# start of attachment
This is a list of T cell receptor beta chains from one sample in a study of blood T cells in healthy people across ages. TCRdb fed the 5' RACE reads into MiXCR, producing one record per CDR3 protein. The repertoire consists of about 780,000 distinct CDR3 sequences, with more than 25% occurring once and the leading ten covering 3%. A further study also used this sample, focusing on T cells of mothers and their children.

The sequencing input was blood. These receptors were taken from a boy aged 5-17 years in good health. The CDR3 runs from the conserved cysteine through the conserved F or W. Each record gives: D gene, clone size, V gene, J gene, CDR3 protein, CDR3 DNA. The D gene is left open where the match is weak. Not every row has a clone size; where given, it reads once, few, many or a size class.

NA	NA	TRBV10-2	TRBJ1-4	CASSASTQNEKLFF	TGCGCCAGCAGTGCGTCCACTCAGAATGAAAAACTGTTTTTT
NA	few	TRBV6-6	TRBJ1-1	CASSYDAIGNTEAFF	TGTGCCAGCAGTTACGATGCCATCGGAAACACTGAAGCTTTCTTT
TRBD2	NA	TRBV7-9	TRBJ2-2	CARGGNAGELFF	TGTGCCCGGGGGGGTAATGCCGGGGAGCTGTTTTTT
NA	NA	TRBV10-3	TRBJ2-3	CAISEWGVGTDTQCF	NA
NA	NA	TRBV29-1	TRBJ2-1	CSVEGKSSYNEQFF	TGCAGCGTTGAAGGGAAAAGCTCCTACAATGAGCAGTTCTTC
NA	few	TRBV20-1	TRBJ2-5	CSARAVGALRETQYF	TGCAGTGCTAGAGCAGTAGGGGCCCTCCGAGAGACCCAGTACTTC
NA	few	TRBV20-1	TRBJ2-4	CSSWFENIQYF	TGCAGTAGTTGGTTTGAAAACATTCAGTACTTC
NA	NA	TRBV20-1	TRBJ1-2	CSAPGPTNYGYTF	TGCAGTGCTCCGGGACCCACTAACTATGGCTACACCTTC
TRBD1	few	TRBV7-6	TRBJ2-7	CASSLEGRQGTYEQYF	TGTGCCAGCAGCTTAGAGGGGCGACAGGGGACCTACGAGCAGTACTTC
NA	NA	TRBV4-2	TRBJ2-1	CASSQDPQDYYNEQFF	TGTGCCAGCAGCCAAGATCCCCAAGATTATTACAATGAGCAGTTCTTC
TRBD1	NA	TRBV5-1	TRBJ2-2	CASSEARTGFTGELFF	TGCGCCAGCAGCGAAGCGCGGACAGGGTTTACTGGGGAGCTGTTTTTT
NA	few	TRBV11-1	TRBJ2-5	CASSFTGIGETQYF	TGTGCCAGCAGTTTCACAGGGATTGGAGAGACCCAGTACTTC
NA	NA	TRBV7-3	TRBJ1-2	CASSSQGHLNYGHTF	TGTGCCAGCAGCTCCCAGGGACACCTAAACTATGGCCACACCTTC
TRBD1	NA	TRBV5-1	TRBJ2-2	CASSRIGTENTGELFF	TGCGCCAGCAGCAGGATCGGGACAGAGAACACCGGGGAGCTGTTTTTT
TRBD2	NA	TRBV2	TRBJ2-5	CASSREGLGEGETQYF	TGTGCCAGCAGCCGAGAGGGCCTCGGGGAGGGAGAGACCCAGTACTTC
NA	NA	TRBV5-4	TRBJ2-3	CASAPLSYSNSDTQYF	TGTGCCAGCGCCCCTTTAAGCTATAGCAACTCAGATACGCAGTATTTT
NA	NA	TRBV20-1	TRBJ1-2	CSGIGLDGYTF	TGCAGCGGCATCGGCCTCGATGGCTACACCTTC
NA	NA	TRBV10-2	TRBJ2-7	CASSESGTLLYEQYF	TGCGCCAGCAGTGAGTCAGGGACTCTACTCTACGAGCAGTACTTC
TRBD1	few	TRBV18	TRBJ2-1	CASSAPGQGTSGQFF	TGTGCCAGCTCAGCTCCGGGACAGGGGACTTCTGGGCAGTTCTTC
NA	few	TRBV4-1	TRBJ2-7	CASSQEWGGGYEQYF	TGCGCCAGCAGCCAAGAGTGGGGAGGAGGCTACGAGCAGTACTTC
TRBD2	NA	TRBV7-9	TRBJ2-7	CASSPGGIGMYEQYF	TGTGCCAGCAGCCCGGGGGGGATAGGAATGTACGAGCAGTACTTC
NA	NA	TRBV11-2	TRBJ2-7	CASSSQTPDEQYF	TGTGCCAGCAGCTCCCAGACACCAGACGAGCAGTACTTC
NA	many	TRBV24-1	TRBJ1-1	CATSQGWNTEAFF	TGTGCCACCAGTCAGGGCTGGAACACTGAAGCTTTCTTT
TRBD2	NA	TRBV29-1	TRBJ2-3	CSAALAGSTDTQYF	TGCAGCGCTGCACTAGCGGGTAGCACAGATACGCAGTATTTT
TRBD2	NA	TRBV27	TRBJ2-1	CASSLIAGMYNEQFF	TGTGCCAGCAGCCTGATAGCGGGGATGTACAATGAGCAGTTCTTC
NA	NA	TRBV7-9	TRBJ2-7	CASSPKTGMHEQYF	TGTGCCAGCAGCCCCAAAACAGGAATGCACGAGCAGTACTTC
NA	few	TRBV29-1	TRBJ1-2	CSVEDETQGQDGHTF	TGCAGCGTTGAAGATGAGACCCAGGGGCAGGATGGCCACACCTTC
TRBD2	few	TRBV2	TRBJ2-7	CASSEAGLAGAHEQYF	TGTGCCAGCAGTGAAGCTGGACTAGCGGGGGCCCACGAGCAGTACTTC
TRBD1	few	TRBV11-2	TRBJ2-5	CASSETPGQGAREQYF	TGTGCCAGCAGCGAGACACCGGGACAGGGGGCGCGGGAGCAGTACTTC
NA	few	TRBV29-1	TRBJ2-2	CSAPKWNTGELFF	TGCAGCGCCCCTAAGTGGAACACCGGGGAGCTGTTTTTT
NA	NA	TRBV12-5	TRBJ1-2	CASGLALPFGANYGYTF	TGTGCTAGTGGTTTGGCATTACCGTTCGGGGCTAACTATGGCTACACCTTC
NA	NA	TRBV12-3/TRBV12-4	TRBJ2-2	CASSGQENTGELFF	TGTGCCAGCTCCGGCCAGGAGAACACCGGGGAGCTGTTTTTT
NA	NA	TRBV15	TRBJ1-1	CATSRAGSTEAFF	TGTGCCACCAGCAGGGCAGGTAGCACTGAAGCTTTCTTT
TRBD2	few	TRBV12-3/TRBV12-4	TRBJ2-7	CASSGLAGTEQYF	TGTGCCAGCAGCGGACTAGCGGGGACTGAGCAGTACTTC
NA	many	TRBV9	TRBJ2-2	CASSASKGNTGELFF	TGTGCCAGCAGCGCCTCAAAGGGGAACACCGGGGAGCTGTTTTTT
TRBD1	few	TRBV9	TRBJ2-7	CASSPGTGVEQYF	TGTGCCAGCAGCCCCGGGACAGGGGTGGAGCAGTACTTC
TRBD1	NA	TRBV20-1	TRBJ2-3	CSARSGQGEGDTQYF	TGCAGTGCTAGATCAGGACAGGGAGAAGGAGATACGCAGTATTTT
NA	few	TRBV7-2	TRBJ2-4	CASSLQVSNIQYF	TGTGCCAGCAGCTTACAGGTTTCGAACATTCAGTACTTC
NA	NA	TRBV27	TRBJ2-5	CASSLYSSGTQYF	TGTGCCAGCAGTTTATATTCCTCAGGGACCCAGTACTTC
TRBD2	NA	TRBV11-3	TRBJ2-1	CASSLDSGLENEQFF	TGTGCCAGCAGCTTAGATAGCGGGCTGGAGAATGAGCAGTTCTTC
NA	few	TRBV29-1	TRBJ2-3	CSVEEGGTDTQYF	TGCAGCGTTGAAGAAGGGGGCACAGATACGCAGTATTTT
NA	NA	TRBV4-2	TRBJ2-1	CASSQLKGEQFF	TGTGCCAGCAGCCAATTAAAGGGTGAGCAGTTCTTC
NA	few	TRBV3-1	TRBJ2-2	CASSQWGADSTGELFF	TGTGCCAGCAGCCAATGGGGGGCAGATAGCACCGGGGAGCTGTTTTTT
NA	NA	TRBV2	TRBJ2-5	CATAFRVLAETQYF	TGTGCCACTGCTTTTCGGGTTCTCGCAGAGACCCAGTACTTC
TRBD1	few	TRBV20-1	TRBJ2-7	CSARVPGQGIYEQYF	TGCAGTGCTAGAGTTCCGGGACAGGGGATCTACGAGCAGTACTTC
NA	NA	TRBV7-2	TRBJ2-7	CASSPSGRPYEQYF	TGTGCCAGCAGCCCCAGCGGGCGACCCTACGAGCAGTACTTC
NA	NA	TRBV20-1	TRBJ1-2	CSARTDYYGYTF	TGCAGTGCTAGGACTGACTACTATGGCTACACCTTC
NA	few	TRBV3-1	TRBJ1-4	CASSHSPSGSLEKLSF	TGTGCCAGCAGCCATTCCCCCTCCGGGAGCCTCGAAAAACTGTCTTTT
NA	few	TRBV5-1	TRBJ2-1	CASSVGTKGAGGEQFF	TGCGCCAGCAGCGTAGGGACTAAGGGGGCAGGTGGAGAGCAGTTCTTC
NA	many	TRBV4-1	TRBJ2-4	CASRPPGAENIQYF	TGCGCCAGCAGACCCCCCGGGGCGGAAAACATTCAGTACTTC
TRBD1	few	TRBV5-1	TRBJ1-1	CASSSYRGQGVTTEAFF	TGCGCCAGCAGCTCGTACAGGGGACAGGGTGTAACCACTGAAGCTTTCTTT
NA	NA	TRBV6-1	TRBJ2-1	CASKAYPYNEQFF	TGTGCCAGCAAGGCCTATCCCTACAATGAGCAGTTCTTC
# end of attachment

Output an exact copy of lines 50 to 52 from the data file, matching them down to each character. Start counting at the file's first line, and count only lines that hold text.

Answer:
NA	few	TRBV3-1	TRBJ1-4	CASSHSPSGSLEKLSF	TGTGCCAGCAGCCATTCCCCCTCCGGGAGCCTCGAAAAACTGTCTTTT
NA	few	TRBV5-1	TRBJ2-1	CASSVGTKGAGGEQFF	TGCGCCAGCAGCGTAGGGACTAAGGGGGCAGGTGGAGAGCAGTTCTTC
NA	many	TRBV4-1	TRBJ2-4	CASRPPGAENIQYF	TGCGCCAGCAGACCCCCCGGGGCGGAAAACATTCAGTACTTC